One of the few films on the list that brought a smile on my face, along with an occasional chuckle or two at its sadistic, firebrand kind of dark humour, and I am a complete sucker for those. The film boasts of bringing together a stellar ensemble cast including Colin Farrell, Sam Rockwell, Woody Harrelson, and Christopher Walken, all of whom, especially Rockwell, appear to be having a blast, and that adds a lot of levity to the plot and the outlandish violence that is often characteristic and accompanying of a dark comedy of this nature. The ludicrous plot of the film should be reason enough to invest your time in this, but if you have seen the rather excellent ‘In Bruges’ by the same director, Martin McDonagh, you will get it, and love it for what it is.
11. Snowden (2016)
The privacy of citizens and data security are topics that hit too close to home for the citizens of the modern world, more than anything. In that, Edward Snowden and his story remains an enigma for the world. A messiah for some and traitor for others, ‘Snowden’ is his story, and how he brought the NSA’s illegal surveillance techniques to light in front of the world, when he leaked thousands of classified files to the press. As of date, Snowden remains in Asylum in Russia as a fugitive from the US. The film documents all of this, and the ambiguity at the very core of Snowden’s actions in effective fashion. One of Oliver Stone’s better works with an unmistakable political tone, the crime in ‘Snowden’ is data theft: whether by the authorities or by Snowden himself to expose it. Whatever rocks your boat, really.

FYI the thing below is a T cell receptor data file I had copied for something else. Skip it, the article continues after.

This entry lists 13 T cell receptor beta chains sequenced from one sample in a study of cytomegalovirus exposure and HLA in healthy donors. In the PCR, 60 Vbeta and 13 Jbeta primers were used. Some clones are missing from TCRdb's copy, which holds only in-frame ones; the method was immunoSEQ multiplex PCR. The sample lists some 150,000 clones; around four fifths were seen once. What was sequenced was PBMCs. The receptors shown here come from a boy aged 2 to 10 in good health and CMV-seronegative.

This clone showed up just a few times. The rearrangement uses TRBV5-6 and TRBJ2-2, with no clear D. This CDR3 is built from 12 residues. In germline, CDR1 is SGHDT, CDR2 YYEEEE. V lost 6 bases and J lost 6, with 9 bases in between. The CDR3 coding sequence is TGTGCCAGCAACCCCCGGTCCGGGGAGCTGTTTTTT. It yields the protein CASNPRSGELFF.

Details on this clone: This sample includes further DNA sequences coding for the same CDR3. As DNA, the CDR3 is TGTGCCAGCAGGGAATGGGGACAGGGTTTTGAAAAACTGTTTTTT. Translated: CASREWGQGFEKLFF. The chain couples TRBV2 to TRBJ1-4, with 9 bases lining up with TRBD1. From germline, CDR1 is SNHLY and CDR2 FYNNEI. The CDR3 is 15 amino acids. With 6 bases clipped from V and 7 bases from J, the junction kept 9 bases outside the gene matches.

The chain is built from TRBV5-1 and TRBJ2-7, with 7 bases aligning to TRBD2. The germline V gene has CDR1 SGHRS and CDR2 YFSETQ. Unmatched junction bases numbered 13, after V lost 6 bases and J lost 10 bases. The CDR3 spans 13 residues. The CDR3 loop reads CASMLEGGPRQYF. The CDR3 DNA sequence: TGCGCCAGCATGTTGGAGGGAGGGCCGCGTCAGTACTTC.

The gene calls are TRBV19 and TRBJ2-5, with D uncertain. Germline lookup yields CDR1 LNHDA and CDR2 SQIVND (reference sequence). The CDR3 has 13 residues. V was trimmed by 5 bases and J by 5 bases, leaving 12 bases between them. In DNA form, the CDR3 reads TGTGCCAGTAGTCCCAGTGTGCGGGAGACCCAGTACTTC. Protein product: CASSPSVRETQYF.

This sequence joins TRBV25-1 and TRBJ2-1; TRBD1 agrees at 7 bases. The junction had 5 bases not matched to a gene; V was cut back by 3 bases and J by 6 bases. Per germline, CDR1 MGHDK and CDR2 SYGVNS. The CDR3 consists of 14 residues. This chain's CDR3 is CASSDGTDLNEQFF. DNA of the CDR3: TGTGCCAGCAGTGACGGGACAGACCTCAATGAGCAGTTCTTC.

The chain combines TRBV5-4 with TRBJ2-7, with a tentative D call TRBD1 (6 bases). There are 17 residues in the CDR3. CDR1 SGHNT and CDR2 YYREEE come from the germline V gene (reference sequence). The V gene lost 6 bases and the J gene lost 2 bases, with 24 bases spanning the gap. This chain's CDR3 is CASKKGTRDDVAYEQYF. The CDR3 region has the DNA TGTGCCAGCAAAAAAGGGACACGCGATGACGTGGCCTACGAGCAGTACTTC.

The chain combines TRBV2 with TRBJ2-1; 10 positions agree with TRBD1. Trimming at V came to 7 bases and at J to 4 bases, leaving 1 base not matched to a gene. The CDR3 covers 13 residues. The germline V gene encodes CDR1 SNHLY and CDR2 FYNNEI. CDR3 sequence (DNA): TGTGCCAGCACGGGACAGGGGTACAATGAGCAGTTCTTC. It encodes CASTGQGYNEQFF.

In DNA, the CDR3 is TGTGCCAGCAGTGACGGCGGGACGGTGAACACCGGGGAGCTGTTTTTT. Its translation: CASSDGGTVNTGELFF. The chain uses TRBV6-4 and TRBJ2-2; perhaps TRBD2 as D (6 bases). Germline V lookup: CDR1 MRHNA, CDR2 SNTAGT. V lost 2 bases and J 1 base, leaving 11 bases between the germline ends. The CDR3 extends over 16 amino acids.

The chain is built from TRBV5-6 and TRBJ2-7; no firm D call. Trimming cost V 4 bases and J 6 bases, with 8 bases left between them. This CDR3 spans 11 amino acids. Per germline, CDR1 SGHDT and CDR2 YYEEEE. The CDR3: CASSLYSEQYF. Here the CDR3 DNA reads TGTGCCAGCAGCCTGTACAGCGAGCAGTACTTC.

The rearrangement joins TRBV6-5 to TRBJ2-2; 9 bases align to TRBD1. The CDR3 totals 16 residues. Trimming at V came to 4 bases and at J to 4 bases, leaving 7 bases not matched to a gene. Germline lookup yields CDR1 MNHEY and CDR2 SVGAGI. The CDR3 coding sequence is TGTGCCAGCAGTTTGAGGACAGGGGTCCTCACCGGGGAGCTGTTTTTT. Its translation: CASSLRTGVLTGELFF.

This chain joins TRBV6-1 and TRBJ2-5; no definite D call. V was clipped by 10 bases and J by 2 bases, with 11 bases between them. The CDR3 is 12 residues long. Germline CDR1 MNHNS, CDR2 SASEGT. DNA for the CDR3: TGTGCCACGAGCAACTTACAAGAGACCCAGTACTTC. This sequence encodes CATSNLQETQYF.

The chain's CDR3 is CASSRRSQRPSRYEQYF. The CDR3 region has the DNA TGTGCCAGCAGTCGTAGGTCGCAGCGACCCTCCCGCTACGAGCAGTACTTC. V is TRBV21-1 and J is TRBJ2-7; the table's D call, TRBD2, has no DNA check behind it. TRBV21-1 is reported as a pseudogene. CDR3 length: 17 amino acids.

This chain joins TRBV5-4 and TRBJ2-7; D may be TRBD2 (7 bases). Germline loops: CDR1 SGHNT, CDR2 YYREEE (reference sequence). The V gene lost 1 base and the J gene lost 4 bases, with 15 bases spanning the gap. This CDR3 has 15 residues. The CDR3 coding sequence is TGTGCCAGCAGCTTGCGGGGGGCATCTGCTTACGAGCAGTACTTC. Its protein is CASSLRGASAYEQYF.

10. Memories of Murder (2003)
I haven’t quite seen a lot of Korean cinema, but if someone were to ask me the most obvious choices to venture into it, ‘Memories of Murder’ would definitely rank among the top 3 accompanied, of course, by ‘Oldboy’ and ‘Mother’. Its closest Hollywood counterpart would be Fincher’s ‘Zodiac’, but ‘Memories of Murder’ is still unlike a lot of serial killer films you would have seen. Tense, atmospheric, with near perfect scores in almost all technical departments, ‘Memories of Murder’ should be on your watch list for more than a few reasons, two of which I just listed above.